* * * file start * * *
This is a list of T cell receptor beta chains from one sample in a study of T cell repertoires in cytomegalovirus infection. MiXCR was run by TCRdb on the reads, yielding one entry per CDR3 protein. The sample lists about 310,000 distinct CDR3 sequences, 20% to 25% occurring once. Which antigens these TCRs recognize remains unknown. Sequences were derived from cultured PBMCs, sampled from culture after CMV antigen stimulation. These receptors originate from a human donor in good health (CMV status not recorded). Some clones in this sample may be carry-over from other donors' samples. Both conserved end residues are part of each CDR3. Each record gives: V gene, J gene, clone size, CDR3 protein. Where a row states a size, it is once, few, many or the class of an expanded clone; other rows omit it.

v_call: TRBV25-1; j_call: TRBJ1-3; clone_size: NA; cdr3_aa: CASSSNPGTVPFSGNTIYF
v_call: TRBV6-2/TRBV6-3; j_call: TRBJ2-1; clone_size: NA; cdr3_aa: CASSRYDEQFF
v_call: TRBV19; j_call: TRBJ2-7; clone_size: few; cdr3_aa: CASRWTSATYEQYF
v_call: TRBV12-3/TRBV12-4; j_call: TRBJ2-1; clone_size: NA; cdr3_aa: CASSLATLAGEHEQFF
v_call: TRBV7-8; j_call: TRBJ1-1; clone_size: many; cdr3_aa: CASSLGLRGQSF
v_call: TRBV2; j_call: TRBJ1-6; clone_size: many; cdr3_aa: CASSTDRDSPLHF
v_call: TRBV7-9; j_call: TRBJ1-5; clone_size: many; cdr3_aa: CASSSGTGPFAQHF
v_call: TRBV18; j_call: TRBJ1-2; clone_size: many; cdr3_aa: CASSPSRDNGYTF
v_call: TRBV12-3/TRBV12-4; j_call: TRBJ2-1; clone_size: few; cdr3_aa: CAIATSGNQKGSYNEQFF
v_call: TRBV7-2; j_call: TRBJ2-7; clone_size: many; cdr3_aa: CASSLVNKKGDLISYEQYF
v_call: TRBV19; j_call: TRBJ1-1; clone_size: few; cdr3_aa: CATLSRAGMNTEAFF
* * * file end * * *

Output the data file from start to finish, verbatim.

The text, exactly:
This is a list of T cell receptor beta chains from one sample in a study of T cell repertoires in cytomegalovirus infection. MiXCR was run by TCRdb on the reads, yielding one entry per CDR3 protein. The sample lists about 310,000 distinct CDR3 sequences, 20% to 25% occurring once. Which antigens these TCRs recognize remains unknown. Sequences were derived from cultured PBMCs, sampled from culture after CMV antigen stimulation. These receptors originate from a human donor in good health (CMV status not recorded). Some clones in this sample may be carry-over from other donors' samples. Both conserved end residues are part of each CDR3. Each record gives: V gene, J gene, clone size, CDR3 protein. Where a row states a size, it is once, few, many or the class of an expanded clone; other rows omit it.

v_call: TRBV25-1; j_call: TRBJ1-3; clone_size: NA; cdr3_aa: CASSSNPGTVPFSGNTIYF
v_call: TRBV6-2/TRBV6-3; j_call: TRBJ2-1; clone_size: NA; cdr3_aa: CASSRYDEQFF
v_call: TRBV19; j_call: TRBJ2-7; clone_size: few; cdr3_aa: CASRWTSATYEQYF
v_call: TRBV12-3/TRBV12-4; j_call: TRBJ2-1; clone_size: NA; cdr3_aa: CASSLATLAGEHEQFF
v_call: TRBV7-8; j_call: TRBJ1-1; clone_size: many; cdr3_aa: CASSLGLRGQSF
v_call: TRBV2; j_call: TRBJ1-6; clone_size: many; cdr3_aa: CASSTDRDSPLHF
v_call: TRBV7-9; j_call: TRBJ1-5; clone_size: many; cdr3_aa: CASSSGTGPFAQHF
v_call: TRBV18; j_call: TRBJ1-2; clone_size: many; cdr3_aa: CASSPSRDNGYTF
v_call: TRBV12-3/TRBV12-4; j_call: TRBJ2-1; clone_size: few; cdr3_aa: CAIATSGNQKGSYNEQFF
v_call: TRBV7-2; j_call: TRBJ2-7; clone_size: many; cdr3_aa: CASSLVNKKGDLISYEQYF
v_call: TRBV19; j_call: TRBJ1-1; clone_size: few; cdr3_aa: CATLSRAGMNTEAFF